I was lucky enough to travel with three fellow ecologists (from the Universities of Botswana and the Witwatersrand) recently to one of the more remote and beautiful areas of Africa; the Selinda-Vumbura region – in northern Botswana. Largely inaccessible to all but the most affluent tourists, and research scientists, the area lies just north of the Okavango Delta and incorporates diverse habitat types, from wetland to cathedral mopane. The large mammals are classically ‘old Africa’ (see Fig. 1), and if one enjoys bird-watching as I do, then there is opportunity to see rare, IUCN-listed species like the wattled crane (Fig 2). It is remarkable to witness a wilderness that once occurred across Africa, inclusive of hominids of course.
Tagging onto a vegetation survey excursion, our outing was effectively a research reconnaissance given the conservation value (and opportunities) in the region. Botswana, like Australia is a ‘lucky country’, endowed with fantastic natural resources and mineral reserves, as well as a small population. These factors, as well as a progressive conservation ethic within the Botswana Government have ensured that many large mammal populations, such as lion and jumbo remain stable across northern Botswana [see 1,2].
The broad Okavango-Selinda area is very interesting from a conservation science perspective in that the land management matrix includes Game Reserves (Moremi), National Parks (Chobe), Wildlife Management Areas (WMA) and Pastoral areas. The WMAs are typically concessions to high-level tourist operators, although quite a few used to be leased to trophy hunting operators. Hunting was banned in Botswana in 2013; as far as I can tell to address government-level concerns regards declining populations of large mammals, although this likely would have been driven by illegal harvest. This of course provides opportunity to explore the social-ecological ramifications through the loss of income in areas that are quite marginal.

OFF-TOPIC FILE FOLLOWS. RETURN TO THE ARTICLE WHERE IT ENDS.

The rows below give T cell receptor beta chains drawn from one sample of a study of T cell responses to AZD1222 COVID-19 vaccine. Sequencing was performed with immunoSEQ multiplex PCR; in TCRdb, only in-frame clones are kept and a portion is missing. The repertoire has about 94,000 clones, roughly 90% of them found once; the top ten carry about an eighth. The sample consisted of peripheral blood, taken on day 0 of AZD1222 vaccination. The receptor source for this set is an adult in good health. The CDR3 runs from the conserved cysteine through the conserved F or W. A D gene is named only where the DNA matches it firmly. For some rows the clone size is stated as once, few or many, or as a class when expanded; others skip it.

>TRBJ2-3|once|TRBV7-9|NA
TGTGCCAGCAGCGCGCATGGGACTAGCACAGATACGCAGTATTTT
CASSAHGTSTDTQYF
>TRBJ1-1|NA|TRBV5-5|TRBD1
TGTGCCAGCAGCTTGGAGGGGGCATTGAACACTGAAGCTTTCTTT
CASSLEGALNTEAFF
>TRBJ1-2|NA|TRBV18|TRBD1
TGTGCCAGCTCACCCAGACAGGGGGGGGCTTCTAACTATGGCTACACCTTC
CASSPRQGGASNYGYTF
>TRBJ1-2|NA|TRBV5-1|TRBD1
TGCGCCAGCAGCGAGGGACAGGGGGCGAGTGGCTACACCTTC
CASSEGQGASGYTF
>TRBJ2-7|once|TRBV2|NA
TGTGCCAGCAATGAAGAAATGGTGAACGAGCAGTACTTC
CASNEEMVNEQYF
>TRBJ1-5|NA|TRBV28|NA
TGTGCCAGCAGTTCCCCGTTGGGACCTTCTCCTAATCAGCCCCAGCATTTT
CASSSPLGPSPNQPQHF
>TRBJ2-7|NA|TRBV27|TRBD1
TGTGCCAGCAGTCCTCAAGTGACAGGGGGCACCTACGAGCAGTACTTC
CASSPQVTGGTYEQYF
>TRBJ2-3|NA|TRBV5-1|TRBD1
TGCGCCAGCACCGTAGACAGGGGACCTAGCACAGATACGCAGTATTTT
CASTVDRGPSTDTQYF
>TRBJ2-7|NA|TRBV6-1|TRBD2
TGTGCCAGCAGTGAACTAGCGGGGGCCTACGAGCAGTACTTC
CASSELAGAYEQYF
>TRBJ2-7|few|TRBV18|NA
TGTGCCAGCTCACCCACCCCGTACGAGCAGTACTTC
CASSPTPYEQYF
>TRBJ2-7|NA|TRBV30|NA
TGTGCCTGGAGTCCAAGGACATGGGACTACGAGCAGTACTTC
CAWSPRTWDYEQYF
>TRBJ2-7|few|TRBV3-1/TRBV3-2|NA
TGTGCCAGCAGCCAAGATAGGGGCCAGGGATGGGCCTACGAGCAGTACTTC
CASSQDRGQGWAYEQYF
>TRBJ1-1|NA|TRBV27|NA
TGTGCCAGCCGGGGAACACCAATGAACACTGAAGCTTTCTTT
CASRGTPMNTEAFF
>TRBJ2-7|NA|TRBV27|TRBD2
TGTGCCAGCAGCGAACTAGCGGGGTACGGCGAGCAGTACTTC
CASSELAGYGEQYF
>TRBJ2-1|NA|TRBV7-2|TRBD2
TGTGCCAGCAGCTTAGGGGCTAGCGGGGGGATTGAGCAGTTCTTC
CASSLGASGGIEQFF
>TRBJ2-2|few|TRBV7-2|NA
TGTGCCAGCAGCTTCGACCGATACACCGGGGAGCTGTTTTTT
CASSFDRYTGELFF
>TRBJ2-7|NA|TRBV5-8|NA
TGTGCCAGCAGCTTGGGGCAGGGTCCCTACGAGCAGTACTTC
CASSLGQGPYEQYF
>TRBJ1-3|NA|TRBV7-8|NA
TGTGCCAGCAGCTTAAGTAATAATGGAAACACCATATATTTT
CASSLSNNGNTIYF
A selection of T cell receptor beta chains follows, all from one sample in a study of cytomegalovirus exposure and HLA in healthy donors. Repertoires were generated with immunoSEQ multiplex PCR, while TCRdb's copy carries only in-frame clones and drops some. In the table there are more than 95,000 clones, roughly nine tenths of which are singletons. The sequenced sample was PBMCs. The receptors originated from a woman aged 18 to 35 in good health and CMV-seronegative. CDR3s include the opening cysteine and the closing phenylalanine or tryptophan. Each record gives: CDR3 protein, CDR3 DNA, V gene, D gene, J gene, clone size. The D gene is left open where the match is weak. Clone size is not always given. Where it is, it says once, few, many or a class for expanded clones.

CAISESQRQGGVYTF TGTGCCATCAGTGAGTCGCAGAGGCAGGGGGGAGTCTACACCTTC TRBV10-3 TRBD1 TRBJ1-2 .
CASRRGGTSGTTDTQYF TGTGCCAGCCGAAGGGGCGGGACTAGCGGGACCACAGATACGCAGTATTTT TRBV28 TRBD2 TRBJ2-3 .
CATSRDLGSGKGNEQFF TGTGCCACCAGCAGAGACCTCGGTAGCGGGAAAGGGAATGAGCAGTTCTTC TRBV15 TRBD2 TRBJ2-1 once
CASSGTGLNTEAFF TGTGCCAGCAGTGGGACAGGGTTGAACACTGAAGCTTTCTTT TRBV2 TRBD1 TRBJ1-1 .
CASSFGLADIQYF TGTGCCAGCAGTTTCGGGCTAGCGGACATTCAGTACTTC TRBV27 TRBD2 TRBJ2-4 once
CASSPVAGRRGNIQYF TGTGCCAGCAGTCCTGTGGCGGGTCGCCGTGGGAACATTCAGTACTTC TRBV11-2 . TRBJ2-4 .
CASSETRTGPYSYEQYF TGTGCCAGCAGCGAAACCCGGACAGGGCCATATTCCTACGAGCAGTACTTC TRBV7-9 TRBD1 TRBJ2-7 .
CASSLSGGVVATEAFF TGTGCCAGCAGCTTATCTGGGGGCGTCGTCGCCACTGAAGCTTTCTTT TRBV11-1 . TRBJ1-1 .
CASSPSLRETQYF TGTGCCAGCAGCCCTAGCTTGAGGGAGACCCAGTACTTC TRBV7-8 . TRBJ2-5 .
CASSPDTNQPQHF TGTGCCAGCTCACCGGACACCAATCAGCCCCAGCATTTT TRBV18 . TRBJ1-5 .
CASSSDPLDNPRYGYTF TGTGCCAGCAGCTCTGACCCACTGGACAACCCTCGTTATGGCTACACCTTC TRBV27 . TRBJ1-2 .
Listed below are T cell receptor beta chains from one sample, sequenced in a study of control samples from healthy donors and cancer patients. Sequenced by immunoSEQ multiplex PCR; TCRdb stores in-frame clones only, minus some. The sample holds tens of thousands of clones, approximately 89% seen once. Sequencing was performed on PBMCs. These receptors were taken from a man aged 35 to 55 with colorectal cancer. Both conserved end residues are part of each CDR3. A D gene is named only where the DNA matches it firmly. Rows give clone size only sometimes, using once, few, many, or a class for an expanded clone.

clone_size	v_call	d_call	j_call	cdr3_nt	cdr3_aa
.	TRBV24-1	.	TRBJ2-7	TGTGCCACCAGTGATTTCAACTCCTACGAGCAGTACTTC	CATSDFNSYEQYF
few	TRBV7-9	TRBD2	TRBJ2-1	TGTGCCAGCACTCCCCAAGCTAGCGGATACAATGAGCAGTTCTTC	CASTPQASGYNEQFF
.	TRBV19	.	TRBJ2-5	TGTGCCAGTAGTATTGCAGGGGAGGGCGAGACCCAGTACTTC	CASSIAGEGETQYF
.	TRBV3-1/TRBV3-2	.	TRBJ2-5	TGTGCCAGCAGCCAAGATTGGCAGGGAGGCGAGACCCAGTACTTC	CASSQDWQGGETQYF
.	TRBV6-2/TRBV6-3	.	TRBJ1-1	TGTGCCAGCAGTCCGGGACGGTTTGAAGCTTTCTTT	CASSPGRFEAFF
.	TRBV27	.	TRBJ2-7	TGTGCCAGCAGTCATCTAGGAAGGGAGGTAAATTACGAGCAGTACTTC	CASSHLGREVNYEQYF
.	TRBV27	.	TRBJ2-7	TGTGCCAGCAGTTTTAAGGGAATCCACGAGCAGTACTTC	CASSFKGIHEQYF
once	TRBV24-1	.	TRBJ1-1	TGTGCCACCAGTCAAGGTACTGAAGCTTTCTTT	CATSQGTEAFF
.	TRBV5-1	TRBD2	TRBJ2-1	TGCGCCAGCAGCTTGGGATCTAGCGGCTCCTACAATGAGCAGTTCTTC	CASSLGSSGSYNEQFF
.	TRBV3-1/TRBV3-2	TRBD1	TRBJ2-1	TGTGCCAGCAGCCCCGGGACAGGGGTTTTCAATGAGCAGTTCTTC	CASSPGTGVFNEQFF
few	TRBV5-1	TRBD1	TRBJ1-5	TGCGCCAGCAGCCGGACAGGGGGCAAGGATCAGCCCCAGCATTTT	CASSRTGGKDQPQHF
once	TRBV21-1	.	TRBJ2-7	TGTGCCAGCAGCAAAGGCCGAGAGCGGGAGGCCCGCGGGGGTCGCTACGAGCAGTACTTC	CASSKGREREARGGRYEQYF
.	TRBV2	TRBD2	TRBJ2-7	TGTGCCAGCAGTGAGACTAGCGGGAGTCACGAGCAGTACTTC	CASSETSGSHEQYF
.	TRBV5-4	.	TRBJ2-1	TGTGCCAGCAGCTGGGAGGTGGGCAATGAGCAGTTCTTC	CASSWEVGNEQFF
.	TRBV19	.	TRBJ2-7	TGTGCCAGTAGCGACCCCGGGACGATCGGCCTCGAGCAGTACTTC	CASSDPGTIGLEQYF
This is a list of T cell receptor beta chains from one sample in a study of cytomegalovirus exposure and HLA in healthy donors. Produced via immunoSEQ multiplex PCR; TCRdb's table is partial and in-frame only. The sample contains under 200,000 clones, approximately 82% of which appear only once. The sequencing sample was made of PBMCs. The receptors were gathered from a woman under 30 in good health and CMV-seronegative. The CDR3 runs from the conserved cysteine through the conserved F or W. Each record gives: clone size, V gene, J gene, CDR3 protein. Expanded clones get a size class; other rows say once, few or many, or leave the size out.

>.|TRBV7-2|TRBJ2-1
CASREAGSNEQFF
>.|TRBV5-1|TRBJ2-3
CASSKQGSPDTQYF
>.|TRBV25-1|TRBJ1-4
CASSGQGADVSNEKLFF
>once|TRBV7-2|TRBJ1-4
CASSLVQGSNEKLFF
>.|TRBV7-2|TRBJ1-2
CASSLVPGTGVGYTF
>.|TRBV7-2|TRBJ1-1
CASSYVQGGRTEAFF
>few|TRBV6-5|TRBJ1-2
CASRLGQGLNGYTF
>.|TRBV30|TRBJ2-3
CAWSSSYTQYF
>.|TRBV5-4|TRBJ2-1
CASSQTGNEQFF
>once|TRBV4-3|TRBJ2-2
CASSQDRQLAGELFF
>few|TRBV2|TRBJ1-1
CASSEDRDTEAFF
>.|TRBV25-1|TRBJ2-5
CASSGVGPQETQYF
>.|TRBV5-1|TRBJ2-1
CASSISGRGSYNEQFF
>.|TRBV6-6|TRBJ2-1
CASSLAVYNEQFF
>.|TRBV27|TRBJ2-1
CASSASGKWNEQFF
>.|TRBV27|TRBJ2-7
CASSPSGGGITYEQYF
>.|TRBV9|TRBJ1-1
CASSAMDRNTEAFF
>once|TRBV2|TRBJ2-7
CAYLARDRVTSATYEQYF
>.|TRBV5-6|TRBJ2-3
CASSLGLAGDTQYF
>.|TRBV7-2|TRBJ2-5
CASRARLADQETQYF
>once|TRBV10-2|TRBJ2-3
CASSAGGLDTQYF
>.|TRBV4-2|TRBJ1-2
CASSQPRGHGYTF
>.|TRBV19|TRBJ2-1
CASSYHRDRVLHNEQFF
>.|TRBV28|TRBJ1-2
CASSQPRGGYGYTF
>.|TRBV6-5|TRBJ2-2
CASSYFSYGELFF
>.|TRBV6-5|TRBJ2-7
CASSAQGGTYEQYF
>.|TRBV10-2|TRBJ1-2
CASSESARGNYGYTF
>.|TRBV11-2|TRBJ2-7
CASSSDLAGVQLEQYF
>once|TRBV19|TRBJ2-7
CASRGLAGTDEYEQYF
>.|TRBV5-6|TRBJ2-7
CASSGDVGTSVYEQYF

There is also opportunity to explore further human-wildlife conflict in the particular the Khwai Development Trust area, where people literally eke out a living from subsistence agriculture and pastoralism amongst wildlife. Some recent interesting work on wildlife–livestock coexistence has been done through the Okavango Research Institute [see 3], and the future of large mammal conservation in southern Africa will to some extent have to incorporate a pastoral component.
Anyhow, I am privileged to have witnessed a wilderness such as the Okavango Delta and the Selinda area. As conservation scientists there is a lot of opportunity in the region to explore highly topical issues such as the effects of the banning of trophy hunting, and human-wildlife conflict and co-existence. Hopefully we can work toward the preservation of such a wilderness, and with the development of the Kavango Zambezi Transfrontier Conservation Area, I am hopeful. Now to find a way to get back!
References cited: 1. Bauer H, Chapron G, et al. (2015) Lion populations are declining rapidly across Africa, except in intensively managed areas. Proceedings of the National Academy of Sciences of the United States of America 112: 14894-14899. 2. Wittemyer G, Northrup JM, et al. (2014) Illegal killing for ivory drives global decline in African elephants. Proceedings of the National Academy of Sciences of the United States of America 111: 13117-13121. 3. Fynn RWS, Augustine DJ, Peel MJS, et al. (2016) Strategic management of livestock to improve biodiversity conservation in African savannahs: a conceptual basis for wildlife–livestock coexistence. Journal of Applied Ecology Online Early